She was placed on the Democratic Progressive Party's party list for the 2008 legislative elections, but was not elected via proportional representation.[25] After losing the 2008 elections, Fan became director of the Kaohsiung Bureau of Education.[26] In September 2018, Fan returned to the Ministry of Education as political deputy minister. She resigned the position in January 2019,[27] but elected to return to her position days later, as Pan Wen-chung, the Tsai Ing-wen administration's first education minister, returned to office.[28]


Fan is married to Chang Fu-chung.[13][22]


  1. ^ a b "Fan Sun-lu (3)". Legislative Yuan. Retrieved 3 July 2017.
  2. ^ Pan, Han-shen (29 May 2007). "The DPP goes from green to black". Taipei Times. Retrieved 3 July 2017.
  3. ^ a b "Fan Sun-lu (4)". Legislative Yuan. Retrieved 3 July 2017.
  4. ^ Yu, Sen-lun (5 October 1999). "Taiwan historic sites scrutinized". Taipei Times. Retrieved 3 July 2017.
  5. ^ Chu, Monique (11 January 2000). "Legislators attack GIO's remedy for cable TV wars". Taipei Times. Retrieved 3 July 2017.
  6. ^ Chu, Monique (3 February 2000). "Cable titans cash in on connections". Taipei Times. Retrieved 3 July 2017.
  7. ^ Yu, Sen-lun (13 February 2000). "Watchdog group". Taipei Times. Retrieved 3 July 2017.
  8. ^ Low, Stephanie (21 November 1999). "Hsu chooses New Party running mate". Taipei Times. Retrieved 3 July 2017.
  9. ^ Low, Stephanie (11 May 2000). "Teachers' group supports reform". Taipei Times. Retrieved 3 July 2017.
  10. ^ Lin, Mei-chun (4 June 2000). "Consensus reached for school reconstruction work". Taipei Times. Retrieved 3 July 2017.
  11. ^ Chuang, Chi-ting (20 March 2001). "NTU slams government over school relocation plan". Taipei Times. Retrieved 3 July 2017.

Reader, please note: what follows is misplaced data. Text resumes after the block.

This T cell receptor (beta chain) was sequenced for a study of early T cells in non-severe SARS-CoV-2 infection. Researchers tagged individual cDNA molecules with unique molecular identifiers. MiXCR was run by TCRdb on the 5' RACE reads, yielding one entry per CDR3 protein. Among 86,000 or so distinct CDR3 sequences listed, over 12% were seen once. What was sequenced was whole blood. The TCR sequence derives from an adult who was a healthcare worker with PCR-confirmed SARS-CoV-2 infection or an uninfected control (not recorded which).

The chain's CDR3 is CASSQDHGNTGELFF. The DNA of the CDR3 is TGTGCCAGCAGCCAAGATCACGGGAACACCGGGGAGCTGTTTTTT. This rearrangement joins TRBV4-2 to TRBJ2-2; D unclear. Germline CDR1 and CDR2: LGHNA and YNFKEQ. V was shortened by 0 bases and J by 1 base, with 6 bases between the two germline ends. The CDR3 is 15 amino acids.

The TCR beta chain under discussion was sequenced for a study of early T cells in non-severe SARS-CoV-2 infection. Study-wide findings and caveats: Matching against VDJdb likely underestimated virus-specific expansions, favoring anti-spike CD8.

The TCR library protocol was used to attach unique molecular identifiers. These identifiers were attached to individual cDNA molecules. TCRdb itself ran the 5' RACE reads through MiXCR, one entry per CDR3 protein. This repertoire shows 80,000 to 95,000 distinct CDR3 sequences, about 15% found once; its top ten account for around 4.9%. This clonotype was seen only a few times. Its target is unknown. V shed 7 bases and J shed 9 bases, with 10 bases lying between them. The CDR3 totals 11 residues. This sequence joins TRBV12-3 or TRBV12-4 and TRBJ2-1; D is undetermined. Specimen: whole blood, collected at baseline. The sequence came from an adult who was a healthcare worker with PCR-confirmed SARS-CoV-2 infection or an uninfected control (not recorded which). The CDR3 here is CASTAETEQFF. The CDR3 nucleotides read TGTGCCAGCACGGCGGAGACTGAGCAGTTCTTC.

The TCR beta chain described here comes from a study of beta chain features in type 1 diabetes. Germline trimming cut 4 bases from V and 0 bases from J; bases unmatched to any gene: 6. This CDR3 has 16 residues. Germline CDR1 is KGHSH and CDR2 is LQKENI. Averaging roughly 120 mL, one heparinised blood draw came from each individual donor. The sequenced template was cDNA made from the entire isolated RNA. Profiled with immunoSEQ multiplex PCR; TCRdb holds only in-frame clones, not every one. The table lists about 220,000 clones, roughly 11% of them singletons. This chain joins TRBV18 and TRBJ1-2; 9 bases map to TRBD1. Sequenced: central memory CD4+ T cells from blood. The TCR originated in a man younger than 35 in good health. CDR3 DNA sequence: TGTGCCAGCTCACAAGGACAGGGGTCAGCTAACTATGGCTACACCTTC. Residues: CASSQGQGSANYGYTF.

12. ^ "Students get support in MP3 case". Taipei Times. 17 April 2001. Retrieved 3 July 2017.
  13. ^ a b Lin, Mei-chun (24 May 2001). "Profits said to be at the root of 921 construction spat". Taipei Times. Retrieved 3 July 2017.
  14. ^ Huang, Sandy (30 January 2002). "Conscript teachers go abroad to serve". Taipei Times. Retrieved 3 July 2017.
  15. ^ "US agrees with plan to exchange trained teachers". Taipei Times. 3 November 2002. Retrieved 3 July 2017.
  16. ^ Chuang, Jimmy (19 July 2002). "Official says English should be job requirement". Taipei Times. Retrieved 3 July 2017.
  17. ^ "MOE to snap up foreign teachers". 7 January 2003. Retrieved 3 July 2017.
  18. ^ Chang, Yun-ping (6 February 2003). "Ministry grapples with English-education plan". Taipei Times. Retrieved 3 July 2017.
  19. ^ "Foreign spouses could be sent to language classes". Taipei Times. 26 February 2003. Retrieved 3 July 2017.
  20. ^ Yiu, Cody (7 May 2004). "Women's groups eye appointments". Taipei Times. Retrieved 3 July 2017.
  21. ^ Mo, Yan-chih (22 August 2005). "Hair flies in debate over ban on schools' regulations". Taipei Times. Retrieved 3 July 2017.
  22. ^ a b "DPP officials urged to resolve spat". Taipei Times. 25 December 2005. Retrieved 3 July 2017.
  23. ^ Ku, Er-Teh (6 January 2006). "All aboard, all aboard the scandal bandwagon". Taipei Times. Retrieved 3 July 2017.
  24. ^ Bishop, Mac William (17 January 2006). "English teacher plan falls short". Taipei Times. Retrieved 3 July 2017.
  25. ^ "〈快訊〉不分區立委開票結果 一覽表" (in Chinese). TVBS. 12 January 2008. Retrieved 3 July 2017.
  26. ^ Huang, Liang-chieh; Hung, Tin-hung; Chin, Jonathan (8 January 2016). "Sampan shipwrighting preserved at Cijin center". Taipei Times. Retrieved 3 July 2017.
  27. ^ Lin, Rachel (14 January 2019). "Education groups worried as deputy ministers quit". Taipei Times. Retrieved 14 January 2019.
  28. ^ Maxon, Ann (15 January 2019). "Pan returns to launch policies he planned". Taipei Times. Retrieved 14 January 2019.